- Isaiah 40:13, speaks of God Himself saying, “who has directed the Spirit of YHVH to counsel Him” (1 Cor 2:16), The Targumist says, “who has established the Holy Spirit in the mouth of the prophets.” In other words. no one counsels God, God instructs men.
- Isaiah 40:7 speaks of the Spirit of the breath of life, which is translated “the Spirit from YHVH blows.”
- Isaiah 61:1, and Micah 3:8, which refer to the Spirit of God as the Spirit of Prophecy as explained in the next Chapter.
Confusion about the Spirit of Christ begins
Soon, in the second century, believers became confused about the Spirit of Christ and the Spirit of God.
Though all believers understood that the Spirit of Christ was not the Spirit of God, a lot of people began to believe the Spirit of Christ became completely “incarnated” in the Son of Man, and not “manifest in the flesh.” This confusion was made worse as believers interpreted Jesus’ instruction to baptize “in the name of the Father, the Son and the Holy Spirit,” as the identification of three persons.
Confusion about the meaning of manifest in the flesh
If you do not understand the concept of manifest in the flesh, you will think that the Spirit of Christ was only in Christ, and you will believe that the Spirit of God was in John the Baptist, and the prophets.
“By common confession, great is the mystery of godliness:
Who was revealed in the flesh,
Was justified in the Spirit,
Seen by angels,
Proclaimed among the nations,
Believed on in the world,
Taken up in glory.”
1 Timothy 3:16
Even though the early Church was confused about the meaning of “manifest in the flesh,” the earliest Christian writings embraced it.
Our strongest confirmation of the early Church belief comes from the Epistle of Barnabas and the Shepherd of Hermas, two Books included in the New Testament in the Codex Sinaiticus. The Codex Sinaiticus, known as א, is the best “complete” Greek text we have, and designated Manuscript (01). It was written between 325 and 360, 20 years before the Trinity doctrine was established in 381. The New Testament books in the Codex Sinaiticus were those we have today, with the addition of the Epistle of Barnabas and the Shepherd of Hermas, which followed the Book of Revelation.
Both of these books strongly emphasized that Christ was the Spirit “who was manifested in the flesh.”
The Epistle of Barnabas, (A.D. 70–130) used the expression “Who (Christ) was manifested (in the flesh)” seven times, and described Christ’s body as “the vessel of the Spirit.”
In Chapter 6:14, we read:
“Behold,” says the Lord, “I will take away from these, that is, from those whom the Spirit of the Lord foresaw, their stony hearts, and I will put hearts of flesh within them, because He was to be manifested in flesh, and to sojourn among us.”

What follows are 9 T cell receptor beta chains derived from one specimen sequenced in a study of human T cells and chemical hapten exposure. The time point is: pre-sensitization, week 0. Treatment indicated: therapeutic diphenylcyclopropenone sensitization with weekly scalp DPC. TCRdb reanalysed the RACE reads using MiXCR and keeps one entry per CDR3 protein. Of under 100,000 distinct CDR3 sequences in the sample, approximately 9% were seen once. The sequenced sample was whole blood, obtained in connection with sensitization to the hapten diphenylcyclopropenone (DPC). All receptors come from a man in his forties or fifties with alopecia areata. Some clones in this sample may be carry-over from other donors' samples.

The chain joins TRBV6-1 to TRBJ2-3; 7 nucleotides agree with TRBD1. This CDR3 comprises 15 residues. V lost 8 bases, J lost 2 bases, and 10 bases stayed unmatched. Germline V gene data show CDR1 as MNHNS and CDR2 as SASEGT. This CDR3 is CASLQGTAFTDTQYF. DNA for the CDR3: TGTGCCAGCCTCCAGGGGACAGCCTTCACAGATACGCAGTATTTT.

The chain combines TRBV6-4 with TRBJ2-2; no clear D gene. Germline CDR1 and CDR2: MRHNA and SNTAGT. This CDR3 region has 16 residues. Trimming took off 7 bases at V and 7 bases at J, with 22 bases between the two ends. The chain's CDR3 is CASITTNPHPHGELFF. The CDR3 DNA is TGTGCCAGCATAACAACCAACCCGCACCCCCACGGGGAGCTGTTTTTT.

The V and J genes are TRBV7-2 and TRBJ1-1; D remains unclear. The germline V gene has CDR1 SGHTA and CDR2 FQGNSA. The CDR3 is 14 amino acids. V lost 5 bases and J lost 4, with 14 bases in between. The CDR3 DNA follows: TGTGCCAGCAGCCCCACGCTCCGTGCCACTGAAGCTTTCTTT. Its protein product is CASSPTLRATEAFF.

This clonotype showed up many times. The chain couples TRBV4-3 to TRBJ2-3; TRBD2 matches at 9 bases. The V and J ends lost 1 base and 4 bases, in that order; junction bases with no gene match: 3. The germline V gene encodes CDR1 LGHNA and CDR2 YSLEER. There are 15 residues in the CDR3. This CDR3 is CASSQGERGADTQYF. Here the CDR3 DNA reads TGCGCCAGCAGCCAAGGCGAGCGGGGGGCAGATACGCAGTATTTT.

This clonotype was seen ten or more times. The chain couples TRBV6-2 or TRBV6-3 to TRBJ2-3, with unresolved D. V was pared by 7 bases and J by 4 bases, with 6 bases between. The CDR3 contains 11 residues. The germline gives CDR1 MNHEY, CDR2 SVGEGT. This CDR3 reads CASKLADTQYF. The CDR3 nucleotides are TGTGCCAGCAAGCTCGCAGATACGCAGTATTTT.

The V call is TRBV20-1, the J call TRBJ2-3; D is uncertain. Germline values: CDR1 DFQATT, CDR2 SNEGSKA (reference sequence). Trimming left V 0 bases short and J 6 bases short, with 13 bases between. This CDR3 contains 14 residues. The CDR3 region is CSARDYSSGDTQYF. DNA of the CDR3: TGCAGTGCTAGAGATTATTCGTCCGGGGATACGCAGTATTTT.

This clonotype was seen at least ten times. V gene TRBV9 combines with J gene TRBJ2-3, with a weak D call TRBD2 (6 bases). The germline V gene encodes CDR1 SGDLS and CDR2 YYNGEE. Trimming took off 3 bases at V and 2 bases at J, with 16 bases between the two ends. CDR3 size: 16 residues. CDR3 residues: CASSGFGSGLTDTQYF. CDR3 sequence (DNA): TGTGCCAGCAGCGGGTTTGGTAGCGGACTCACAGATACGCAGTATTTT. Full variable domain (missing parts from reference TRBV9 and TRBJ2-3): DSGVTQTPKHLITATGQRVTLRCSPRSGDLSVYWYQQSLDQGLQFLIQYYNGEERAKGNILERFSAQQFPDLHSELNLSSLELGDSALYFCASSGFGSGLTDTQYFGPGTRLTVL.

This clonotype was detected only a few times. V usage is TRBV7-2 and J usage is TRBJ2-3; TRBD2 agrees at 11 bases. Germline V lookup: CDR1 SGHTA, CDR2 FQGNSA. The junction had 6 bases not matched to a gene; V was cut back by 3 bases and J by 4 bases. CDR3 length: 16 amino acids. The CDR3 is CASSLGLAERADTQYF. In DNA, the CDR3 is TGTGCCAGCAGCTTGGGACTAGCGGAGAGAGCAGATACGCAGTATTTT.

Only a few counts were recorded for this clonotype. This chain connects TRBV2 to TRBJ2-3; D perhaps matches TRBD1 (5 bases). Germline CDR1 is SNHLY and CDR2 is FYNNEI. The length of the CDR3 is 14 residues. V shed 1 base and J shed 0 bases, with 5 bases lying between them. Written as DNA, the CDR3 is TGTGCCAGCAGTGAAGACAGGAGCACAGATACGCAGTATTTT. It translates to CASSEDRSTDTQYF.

The Shepherd of Hermas (A.D. 85–145) explained Jesus Christ as the Spirit of EL who made creation: “The Pre-existent Holy Spirit, which created the whole creation, God made to dwell in flesh that He desired” (Parable 5: 6).
The Shepherd of Hermas also described Christ as the Spirit who spoke in the form of a Church: “The Holy Spirit which spoke with you in the form of a Church showed you, for that Spirit is the Son of God” (Parable 9: 1).”
However, both the Epistle of Barnabas and the Shepherd of Hermas exhibited confusion regarding the meaning of manifest in the flesh. The Epistle of Barnabas called the man Jesus Christ, “the vessel of the Spirit.” The Shepherd of Hermas explained that the Holy Spirit was Christ, but that He became distinct as the Son, when he was born as a man: “He therefore took the Son as adviser and the glorious angels also, that this flesh too, having served the Spirit unblamably” (Parable 5: 6).
The idea that Christ was two persons, one Spirit and one flesh, was incorrect, but it would continue to reappear. In the fifth century, it became known as “Nestorianism.”
Confusion regarding Jesus’ baptism instruction
A misunderstanding of Jesus’ baptism instruction also contributed to the idea the Holy Spirit was a third person in the Bible.
In Matthew 28:19, Jesus told His disciples to baptize in the NAME of the Father, the Son, and the Holy Spirit. His meaning was from Isaiah 9:6:
“And His NAME will be called Wonderful, Counselor, Mighty God, Everlasting Father, Prince of Peace.”
The Spirit of Christ in the Old Testament was called “Wonderful.” The Spirit of God is the Counsellor described in Isaiah 11:2, and Isaiah 40:13. The Spirit of Christ was the Mighty God, the King of Israel, who appeared to Isaiah. And God is the Everlasting Father. The Prince of Peace is the Messiah, who became our Peace, when He paid the penalty for our sins. These are just many titles that describe God and Christ, the invisible God and His Image, who have always shared ONE NAME.
The Gentiles did not understand that Christ and God always shared the same name in the Old Testament, He WILL BE, and even He WILL BE of the Armies! The Gentiles could not read the Old Testament in Hebrew, and even many Jews could not read it in Hebrew. The Greek translation of the Old Testament had changed the name of God, which was given at the burning bush.
Initially, Justin Martyr believed that the name of God was Jesus 5. But when he moved to Rome, in 150, he became confused. We discuss this in detail in the Appendix. Justin was confused by two concepts, manifest in the flesh and the name of God. He believed that “the spirit of prophecy” was a lower spirit in the Old Testament, who he ranked as “third place” 6. And he began to believe that no one could know the name of God.7
Justin Martyr wrote his ideas to the Senate in Rome and to the Emperor, and significantly influenced Western Christianity. From his thinking, the theology of a third person called “the Holy Spirit” began to develop.
- a.k.a. Targum Jonathan, or Pseudo Targum Jonathan ↩
- Targum Jonathan ↩
- The last Adam is explained in Romans 5:12–15. ↩
- We have omitted the expression “man” added to the NKJV, which is not in the original Greek text. ↩
- Dialogue with Trypho, Chapter 75 ↩
- First Apology, Chapter 13 ↩
- First Apology, Chapter 61 ↩